Firstly, I want to write more about Julian Assange’s role as the “editor” of the piece. If we’re getting critical, this is slightly underexplored, but that is perhaps because there is simply so much else going on. Since formulating my own thoughts above, I’ve read other reviews of the play, some of which see Assange as an outlying narrator whose relevance is crowbarred in. While Assange may be less of a central figure than Galois, this was not how I saw it at all. If anything, he functions as an essential conduit for Galois’ story; we see only what he chooses to select from his “book of facts”, further illustrating the reiterated point that knowledge is power. As an individual who demonstrated to the extremes just how powerful knowledge can be and whose actions prompt troubling questions about what knowledge should and should not be released, Assange’s inclusion is anything but arbitrary.
Lucy Ellinson’s Assange protests early on “I am not involvable”, before proceeding to involve himself again and again in the process of storytelling. The two performers frequently interrupt and contradict one another, their voices competing for our attention, Assange overwriting Galois’ own story. It is a potent demonstration before our eyes of the immense influence held by the gatekeepers of history. Who are we meant to believe? What can we trust? For me, Tenet was not only deliciously perplexing because of the complexities of advanced algebra (and maths was never my strong point); Greyscale invite complexity and ambiguity from all angles, a risky but laudable choice. This is theatre which demands engagement from its audience.
Which conveniently brings me onto the second point I wanted to explore further: audience interaction. This has to be possibly the gentlest brand of interactivity to be found on London’s stages – one game audience member was even offered an encouraging hug on press night. With the help of some tea and biscuits, Greyscale seem to have perfected the delicate balance of involving their audience without scaring them off. Yet while the level of performance asked of the audience is relatively minimal, its use prompts intriguing questions about the performer/spectator relationship, the audience dynamic and the wider issue of public protest.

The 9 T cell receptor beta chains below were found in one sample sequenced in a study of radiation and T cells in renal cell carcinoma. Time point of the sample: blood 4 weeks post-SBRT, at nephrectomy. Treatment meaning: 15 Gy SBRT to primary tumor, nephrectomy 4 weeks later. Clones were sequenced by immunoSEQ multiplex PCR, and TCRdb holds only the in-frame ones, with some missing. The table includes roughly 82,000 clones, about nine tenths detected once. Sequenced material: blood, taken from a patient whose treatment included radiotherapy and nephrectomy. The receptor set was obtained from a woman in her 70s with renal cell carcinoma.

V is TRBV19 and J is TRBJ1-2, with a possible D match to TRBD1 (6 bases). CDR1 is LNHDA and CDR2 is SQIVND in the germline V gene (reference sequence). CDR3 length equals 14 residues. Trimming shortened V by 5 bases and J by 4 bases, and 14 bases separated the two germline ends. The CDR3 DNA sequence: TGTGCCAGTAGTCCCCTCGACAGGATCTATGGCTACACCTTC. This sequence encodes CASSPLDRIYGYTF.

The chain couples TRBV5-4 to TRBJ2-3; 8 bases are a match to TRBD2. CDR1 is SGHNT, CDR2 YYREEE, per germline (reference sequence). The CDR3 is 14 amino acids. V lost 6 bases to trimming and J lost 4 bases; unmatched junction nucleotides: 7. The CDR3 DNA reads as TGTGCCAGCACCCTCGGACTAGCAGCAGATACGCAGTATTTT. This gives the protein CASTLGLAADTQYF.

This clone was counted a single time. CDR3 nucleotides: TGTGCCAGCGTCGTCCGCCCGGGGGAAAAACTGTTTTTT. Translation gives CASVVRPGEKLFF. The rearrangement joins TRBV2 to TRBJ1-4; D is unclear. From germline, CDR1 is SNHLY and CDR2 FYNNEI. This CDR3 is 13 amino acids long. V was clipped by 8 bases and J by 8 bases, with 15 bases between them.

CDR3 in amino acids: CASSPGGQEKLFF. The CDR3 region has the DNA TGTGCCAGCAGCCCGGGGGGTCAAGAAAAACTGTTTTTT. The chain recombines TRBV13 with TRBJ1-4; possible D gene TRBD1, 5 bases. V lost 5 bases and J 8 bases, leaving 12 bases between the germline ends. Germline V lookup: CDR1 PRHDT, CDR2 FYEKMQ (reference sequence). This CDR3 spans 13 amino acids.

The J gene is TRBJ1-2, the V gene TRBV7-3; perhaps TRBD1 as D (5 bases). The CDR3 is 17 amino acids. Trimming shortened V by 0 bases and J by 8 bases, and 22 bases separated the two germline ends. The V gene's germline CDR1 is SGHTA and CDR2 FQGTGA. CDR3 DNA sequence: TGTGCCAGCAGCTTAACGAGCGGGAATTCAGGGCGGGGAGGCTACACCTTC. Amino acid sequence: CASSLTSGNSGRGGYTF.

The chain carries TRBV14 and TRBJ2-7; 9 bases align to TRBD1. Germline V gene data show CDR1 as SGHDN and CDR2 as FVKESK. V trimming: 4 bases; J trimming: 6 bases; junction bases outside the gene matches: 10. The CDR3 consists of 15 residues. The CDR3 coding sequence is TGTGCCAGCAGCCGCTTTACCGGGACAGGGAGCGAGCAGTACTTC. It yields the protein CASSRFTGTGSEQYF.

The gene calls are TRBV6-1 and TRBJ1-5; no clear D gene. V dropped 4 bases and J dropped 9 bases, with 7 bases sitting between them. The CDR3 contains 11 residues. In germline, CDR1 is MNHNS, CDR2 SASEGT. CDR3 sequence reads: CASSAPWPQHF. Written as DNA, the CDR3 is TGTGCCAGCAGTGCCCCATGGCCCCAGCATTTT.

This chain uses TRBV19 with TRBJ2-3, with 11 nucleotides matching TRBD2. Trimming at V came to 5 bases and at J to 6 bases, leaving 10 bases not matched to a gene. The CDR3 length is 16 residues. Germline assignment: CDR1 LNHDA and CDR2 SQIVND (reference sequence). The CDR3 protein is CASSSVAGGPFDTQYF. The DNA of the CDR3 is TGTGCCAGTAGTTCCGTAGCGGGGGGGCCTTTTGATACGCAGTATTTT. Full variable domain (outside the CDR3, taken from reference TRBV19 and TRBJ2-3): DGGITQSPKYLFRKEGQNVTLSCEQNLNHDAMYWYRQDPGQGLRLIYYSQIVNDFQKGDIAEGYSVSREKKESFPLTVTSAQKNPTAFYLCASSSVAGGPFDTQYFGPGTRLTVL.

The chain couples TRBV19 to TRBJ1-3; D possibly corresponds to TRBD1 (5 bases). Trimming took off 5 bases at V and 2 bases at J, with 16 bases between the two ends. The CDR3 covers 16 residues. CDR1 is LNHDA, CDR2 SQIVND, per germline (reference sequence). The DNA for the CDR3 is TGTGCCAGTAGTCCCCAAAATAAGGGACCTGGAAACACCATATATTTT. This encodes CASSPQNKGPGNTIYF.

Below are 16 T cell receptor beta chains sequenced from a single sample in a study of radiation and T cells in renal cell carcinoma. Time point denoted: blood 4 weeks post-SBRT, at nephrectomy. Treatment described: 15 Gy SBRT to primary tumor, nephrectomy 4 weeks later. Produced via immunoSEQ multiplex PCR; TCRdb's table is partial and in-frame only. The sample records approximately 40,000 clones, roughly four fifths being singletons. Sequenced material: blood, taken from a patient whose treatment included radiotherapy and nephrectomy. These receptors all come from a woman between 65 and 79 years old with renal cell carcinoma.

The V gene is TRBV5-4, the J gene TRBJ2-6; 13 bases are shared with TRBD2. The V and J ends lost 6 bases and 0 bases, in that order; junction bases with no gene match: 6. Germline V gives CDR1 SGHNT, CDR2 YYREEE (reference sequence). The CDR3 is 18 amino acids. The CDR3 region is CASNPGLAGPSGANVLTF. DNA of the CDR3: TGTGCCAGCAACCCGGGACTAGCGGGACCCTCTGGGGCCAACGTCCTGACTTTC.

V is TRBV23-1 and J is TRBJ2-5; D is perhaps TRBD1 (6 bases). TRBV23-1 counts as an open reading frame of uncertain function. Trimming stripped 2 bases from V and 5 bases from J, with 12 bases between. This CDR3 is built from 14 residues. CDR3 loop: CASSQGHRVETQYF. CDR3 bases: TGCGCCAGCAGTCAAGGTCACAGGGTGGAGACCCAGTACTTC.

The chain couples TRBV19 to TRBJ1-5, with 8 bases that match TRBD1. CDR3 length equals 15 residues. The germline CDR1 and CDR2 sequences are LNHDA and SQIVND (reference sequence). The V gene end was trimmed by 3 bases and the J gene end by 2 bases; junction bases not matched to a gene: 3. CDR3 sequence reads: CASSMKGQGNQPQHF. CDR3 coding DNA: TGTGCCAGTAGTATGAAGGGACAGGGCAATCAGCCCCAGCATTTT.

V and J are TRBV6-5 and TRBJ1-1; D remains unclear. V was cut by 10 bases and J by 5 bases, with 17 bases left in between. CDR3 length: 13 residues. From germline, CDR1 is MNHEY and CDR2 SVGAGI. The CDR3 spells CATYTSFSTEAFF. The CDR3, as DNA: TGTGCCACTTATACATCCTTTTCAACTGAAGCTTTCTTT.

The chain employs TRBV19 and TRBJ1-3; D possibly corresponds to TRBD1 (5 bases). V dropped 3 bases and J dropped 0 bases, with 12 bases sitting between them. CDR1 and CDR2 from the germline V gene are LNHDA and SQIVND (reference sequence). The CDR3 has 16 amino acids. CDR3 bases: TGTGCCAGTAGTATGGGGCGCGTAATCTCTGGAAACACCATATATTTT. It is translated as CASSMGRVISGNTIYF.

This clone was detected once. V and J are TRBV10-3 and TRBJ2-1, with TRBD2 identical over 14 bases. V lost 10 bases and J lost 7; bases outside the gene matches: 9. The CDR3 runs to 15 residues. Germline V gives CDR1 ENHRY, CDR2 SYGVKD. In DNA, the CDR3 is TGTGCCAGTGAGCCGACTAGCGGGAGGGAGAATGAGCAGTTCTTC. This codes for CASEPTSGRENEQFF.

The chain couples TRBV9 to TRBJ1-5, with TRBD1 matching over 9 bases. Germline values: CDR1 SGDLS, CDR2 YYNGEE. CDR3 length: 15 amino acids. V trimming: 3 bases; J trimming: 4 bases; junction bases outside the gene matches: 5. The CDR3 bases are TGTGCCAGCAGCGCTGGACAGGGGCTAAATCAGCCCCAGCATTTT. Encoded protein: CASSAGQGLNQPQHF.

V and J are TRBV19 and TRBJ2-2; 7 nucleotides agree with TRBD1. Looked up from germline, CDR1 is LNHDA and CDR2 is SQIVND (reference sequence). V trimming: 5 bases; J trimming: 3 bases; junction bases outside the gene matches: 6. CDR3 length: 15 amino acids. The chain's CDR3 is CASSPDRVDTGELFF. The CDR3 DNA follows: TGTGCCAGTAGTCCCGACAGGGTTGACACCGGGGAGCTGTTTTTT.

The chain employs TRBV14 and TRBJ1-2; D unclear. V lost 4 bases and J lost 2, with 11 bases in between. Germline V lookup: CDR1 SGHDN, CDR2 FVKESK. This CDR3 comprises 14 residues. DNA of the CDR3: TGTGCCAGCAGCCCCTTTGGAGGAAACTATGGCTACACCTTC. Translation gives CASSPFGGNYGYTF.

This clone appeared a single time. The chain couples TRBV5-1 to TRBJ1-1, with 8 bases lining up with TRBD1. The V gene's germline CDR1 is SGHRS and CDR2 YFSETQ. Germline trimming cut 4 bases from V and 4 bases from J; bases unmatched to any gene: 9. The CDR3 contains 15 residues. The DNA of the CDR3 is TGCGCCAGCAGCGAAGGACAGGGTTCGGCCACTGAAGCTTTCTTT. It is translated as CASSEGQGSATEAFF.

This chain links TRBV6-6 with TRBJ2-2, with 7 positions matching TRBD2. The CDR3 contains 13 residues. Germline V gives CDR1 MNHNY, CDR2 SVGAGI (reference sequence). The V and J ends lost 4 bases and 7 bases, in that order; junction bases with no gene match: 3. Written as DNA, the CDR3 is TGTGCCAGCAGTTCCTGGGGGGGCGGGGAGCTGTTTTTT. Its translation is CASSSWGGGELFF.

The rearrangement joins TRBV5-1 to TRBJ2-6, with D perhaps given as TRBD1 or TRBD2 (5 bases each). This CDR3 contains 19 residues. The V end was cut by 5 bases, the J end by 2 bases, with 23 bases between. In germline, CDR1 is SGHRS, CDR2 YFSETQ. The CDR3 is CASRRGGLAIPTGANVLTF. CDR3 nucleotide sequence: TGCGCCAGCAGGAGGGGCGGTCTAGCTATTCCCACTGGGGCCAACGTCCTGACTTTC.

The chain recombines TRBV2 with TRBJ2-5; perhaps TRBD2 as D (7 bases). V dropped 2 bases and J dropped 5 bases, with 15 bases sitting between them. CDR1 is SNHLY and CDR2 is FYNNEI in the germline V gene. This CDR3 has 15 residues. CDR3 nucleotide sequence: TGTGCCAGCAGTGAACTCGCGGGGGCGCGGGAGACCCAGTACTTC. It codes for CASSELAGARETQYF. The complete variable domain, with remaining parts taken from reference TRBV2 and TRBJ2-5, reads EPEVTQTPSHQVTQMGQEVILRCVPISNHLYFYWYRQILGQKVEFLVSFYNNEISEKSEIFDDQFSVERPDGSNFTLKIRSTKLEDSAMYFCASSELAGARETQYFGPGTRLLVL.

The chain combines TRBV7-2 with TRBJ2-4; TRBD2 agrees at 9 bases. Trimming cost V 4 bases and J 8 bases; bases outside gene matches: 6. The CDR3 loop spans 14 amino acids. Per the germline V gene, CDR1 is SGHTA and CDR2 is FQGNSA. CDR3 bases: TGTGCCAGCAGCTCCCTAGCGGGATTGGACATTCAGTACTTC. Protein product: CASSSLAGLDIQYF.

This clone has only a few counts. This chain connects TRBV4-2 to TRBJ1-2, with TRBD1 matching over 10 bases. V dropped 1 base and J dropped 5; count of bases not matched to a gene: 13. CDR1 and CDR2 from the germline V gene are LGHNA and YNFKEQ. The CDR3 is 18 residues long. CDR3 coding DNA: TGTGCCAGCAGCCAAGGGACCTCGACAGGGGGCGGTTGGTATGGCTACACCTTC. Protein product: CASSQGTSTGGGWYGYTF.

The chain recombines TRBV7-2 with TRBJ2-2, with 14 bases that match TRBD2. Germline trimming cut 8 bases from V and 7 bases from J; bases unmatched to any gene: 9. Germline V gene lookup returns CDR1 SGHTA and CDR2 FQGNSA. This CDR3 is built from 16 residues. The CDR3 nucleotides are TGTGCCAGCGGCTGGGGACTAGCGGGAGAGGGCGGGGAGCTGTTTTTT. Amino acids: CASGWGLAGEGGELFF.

At one point, Jon Foster’s frantic Galois raises us all to our feet, gets us to hold hands and has us collectively, if a little awkwardly, humming “La Marseillaise”. It is a vivid illustration of the power inherent in harnessing an audience. But a moment later we are back in our seats and the balance has shifted back once again to where it was, demonstrating that the wall can be smashed through but it will always quietly reform – a fact that resonates with politics as much as with theatre. As Galois observes, a situation can change, but it can also change back. In another interesting choice, Ellinson and Foster also openly discuss the deliberate choice of the Gate and its typical audience demographic, which opens up a whole other debate about the importance of the type of audience (and their political leanings) to a piece of theatre.
Without seeing this piece all over again, which I’m sorely tempted to do, it is impossible to fully investigate Greyscale’s creation to the level it deserves. Part of my brain is still trying to catch up. Perhaps the best sort of metaphor for Tenet is not an algebraic one but, inspired by the emergency biscuits, a dessert related one. Because really Greyscale’s play is a lot like brain freeze; it makes the head hurt, but it’s more than worth the pain.